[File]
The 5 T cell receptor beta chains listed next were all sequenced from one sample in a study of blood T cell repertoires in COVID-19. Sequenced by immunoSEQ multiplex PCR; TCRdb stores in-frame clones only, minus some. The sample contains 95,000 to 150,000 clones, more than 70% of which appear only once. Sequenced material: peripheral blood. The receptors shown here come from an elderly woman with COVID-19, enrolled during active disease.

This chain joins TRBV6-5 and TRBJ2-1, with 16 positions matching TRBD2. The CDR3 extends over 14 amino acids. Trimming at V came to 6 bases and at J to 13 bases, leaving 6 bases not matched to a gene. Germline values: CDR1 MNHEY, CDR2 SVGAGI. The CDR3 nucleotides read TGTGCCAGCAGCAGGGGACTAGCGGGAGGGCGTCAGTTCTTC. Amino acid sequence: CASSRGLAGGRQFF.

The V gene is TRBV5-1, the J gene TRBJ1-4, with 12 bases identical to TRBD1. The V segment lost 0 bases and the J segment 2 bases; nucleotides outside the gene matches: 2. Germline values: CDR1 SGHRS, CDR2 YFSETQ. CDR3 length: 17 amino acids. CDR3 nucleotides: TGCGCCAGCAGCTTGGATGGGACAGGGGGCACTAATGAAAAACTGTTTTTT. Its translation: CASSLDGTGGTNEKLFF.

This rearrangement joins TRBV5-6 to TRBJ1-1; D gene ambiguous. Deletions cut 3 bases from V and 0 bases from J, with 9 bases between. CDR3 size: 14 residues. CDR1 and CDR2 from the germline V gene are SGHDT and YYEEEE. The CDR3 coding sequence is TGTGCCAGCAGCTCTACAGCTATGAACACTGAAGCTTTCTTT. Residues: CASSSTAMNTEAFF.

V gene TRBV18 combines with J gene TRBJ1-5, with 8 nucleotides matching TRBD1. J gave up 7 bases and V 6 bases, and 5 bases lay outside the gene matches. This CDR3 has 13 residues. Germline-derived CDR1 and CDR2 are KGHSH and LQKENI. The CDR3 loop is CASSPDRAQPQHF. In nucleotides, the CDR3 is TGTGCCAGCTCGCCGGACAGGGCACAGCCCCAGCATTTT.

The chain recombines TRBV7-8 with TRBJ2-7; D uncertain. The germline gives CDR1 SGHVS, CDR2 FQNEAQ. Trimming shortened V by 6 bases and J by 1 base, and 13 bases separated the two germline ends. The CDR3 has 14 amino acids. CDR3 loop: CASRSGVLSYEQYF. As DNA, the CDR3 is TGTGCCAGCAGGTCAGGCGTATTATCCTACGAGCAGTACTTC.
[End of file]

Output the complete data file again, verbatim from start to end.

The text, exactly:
The 5 T cell receptor beta chains listed next were all sequenced from one sample in a study of blood T cell repertoires in COVID-19. Sequenced by immunoSEQ multiplex PCR; TCRdb stores in-frame clones only, minus some. The sample contains 95,000 to 150,000 clones, more than 70% of which appear only once. Sequenced material: peripheral blood. The receptors shown here come from an elderly woman with COVID-19, enrolled during active disease.

This chain joins TRBV6-5 and TRBJ2-1, with 16 positions matching TRBD2. The CDR3 extends over 14 amino acids. Trimming at V came to 6 bases and at J to 13 bases, leaving 6 bases not matched to a gene. Germline values: CDR1 MNHEY, CDR2 SVGAGI. The CDR3 nucleotides read TGTGCCAGCAGCAGGGGACTAGCGGGAGGGCGTCAGTTCTTC. Amino acid sequence: CASSRGLAGGRQFF.

The V gene is TRBV5-1, the J gene TRBJ1-4, with 12 bases identical to TRBD1. The V segment lost 0 bases and the J segment 2 bases; nucleotides outside the gene matches: 2. Germline values: CDR1 SGHRS, CDR2 YFSETQ. CDR3 length: 17 amino acids. CDR3 nucleotides: TGCGCCAGCAGCTTGGATGGGACAGGGGGCACTAATGAAAAACTGTTTTTT. Its translation: CASSLDGTGGTNEKLFF.

This rearrangement joins TRBV5-6 to TRBJ1-1; D gene ambiguous. Deletions cut 3 bases from V and 0 bases from J, with 9 bases between. CDR3 size: 14 residues. CDR1 and CDR2 from the germline V gene are SGHDT and YYEEEE. The CDR3 coding sequence is TGTGCCAGCAGCTCTACAGCTATGAACACTGAAGCTTTCTTT. Residues: CASSSTAMNTEAFF.

V gene TRBV18 combines with J gene TRBJ1-5, with 8 nucleotides matching TRBD1. J gave up 7 bases and V 6 bases, and 5 bases lay outside the gene matches. This CDR3 has 13 residues. Germline-derived CDR1 and CDR2 are KGHSH and LQKENI. The CDR3 loop is CASSPDRAQPQHF. In nucleotides, the CDR3 is TGTGCCAGCTCGCCGGACAGGGCACAGCCCCAGCATTTT.

The chain recombines TRBV7-8 with TRBJ2-7; D uncertain. The germline gives CDR1 SGHVS, CDR2 FQNEAQ. Trimming shortened V by 6 bases and J by 1 base, and 13 bases separated the two germline ends. The CDR3 has 14 amino acids. CDR3 loop: CASRSGVLSYEQYF. As DNA, the CDR3 is TGTGCCAGCAGGTCAGGCGTATTATCCTACGAGCAGTACTTC.